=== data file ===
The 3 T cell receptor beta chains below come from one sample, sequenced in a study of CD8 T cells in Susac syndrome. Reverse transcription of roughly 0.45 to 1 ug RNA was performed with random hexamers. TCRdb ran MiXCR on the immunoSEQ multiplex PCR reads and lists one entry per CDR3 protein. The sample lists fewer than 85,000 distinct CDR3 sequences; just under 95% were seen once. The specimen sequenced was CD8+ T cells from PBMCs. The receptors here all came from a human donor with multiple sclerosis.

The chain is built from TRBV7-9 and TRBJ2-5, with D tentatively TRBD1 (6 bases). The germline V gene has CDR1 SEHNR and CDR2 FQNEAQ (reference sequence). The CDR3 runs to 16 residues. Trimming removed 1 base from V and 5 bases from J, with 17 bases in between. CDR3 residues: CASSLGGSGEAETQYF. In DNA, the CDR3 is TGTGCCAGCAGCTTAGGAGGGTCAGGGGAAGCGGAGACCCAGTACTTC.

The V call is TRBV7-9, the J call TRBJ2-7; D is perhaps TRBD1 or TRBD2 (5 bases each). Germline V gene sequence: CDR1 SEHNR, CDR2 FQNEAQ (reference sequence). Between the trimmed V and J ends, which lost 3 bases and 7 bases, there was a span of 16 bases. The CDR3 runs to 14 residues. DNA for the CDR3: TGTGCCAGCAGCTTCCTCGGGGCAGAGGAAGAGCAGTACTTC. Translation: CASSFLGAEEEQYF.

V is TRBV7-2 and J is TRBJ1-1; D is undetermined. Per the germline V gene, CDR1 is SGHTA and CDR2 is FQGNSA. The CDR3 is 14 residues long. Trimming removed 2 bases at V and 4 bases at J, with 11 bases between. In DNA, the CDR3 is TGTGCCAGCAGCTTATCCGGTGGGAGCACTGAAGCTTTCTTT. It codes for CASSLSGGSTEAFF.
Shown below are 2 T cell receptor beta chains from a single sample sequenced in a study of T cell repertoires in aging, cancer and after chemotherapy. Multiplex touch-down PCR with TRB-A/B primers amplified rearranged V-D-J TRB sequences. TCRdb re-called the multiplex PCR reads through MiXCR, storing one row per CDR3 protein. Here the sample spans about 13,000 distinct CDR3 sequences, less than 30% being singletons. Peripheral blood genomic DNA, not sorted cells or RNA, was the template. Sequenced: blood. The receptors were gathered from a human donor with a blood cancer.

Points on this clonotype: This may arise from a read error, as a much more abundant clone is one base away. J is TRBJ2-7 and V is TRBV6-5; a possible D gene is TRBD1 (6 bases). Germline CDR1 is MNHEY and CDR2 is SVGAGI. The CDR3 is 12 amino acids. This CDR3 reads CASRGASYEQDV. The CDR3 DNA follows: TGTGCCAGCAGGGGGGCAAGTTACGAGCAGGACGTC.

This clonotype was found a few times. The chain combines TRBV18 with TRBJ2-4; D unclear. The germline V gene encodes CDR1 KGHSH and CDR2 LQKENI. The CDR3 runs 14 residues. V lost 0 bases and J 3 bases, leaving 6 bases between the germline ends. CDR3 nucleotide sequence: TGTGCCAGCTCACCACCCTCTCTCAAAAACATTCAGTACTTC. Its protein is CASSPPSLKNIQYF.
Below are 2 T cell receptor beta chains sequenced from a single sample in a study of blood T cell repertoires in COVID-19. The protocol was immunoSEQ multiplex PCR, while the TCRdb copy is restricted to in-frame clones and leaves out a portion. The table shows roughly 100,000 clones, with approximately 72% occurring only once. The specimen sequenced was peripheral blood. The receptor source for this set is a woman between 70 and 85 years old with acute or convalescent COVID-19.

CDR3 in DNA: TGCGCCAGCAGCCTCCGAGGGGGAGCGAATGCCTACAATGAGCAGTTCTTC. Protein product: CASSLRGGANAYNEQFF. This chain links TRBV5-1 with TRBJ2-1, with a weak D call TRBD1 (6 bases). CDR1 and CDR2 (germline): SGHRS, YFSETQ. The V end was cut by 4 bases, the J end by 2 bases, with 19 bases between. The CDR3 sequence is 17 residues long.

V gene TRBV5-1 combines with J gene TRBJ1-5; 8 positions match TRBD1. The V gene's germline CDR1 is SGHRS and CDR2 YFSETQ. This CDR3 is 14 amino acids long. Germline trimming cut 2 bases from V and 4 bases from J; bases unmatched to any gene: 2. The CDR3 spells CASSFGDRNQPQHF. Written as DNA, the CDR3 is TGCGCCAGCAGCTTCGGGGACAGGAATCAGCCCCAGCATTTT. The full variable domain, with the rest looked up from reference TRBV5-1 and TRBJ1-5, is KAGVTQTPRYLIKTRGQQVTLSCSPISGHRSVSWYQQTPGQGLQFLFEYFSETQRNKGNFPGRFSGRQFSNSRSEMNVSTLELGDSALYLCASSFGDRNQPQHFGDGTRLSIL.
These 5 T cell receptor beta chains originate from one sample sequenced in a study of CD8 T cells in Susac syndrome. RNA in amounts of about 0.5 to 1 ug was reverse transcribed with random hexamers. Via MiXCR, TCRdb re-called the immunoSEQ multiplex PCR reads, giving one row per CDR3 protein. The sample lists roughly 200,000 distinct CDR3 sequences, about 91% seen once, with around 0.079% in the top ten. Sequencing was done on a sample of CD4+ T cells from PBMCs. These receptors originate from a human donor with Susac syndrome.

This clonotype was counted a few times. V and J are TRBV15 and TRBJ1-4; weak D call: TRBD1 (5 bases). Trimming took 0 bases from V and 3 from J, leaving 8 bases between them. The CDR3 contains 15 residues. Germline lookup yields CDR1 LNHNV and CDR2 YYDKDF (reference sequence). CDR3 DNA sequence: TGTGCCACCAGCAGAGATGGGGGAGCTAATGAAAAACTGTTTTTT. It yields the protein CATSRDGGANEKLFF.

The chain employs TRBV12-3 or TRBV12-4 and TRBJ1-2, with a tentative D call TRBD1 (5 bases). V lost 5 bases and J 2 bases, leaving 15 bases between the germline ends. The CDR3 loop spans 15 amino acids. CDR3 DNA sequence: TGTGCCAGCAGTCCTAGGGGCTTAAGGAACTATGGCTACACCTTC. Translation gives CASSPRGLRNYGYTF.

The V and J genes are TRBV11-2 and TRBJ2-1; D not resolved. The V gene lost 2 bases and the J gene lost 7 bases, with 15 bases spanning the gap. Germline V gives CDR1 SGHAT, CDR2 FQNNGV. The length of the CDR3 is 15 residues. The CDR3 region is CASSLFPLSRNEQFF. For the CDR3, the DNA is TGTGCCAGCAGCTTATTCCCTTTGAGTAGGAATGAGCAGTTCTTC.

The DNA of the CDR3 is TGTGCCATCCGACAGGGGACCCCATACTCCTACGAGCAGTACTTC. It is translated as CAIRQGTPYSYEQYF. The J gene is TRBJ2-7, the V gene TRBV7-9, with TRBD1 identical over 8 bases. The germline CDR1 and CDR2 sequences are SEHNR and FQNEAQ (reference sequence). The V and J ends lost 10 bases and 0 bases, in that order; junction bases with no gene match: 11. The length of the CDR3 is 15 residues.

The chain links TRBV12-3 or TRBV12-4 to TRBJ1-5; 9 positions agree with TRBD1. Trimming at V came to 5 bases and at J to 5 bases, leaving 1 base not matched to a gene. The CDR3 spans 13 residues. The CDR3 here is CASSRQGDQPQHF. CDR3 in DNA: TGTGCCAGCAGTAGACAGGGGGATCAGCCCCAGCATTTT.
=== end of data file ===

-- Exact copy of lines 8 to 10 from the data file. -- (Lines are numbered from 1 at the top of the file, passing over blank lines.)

Below are 2 T cell receptor beta chains sequenced from a single sample in a study of blood T cell repertoires in COVID-19. The protocol was immunoSEQ multiplex PCR, while the TCRdb copy is restricted to in-frame clones and leaves out a portion. The table shows roughly 100,000 clones, with approximately 72% occurring only once. The specimen sequenced was peripheral blood. The receptor source for this set is a woman between 70 and 85 years old with acute or convalescent COVID-19.

CDR3 in DNA: TGCGCCAGCAGCCTCCGAGGGGGAGCGAATGCCTACAATGAGCAGTTCTTC. Protein product: CASSLRGGANAYNEQFF. This chain links TRBV5-1 with TRBJ2-1, with a weak D call TRBD1 (6 bases). CDR1 and CDR2 (germline): SGHRS, YFSETQ. The V end was cut by 4 bases, the J end by 2 bases, with 19 bases between. The CDR3 sequence is 17 residues long.

V gene TRBV5-1 combines with J gene TRBJ1-5; 8 positions match TRBD1. The V gene's germline CDR1 is SGHRS and CDR2 YFSETQ. This CDR3 is 14 amino acids long. Germline trimming cut 2 bases from V and 4 bases from J; bases unmatched to any gene: 2. The CDR3 spells CASSFGDRNQPQHF. Written as DNA, the CDR3 is TGCGCCAGCAGCTTCGGGGACAGGAATCAGCCCCAGCATTTT. The full variable domain, with the rest looked up from reference TRBV5-1 and TRBJ1-5, is KAGVTQTPRYLIKTRGQQVTLSCSPISGHRSVSWYQQTPGQGLQFLFEYFSETQRNKGNFPGRFSGRQFSNSRSEMNVSTLELGDSALYLCASSFGDRNQPQHFGDGTRLSIL.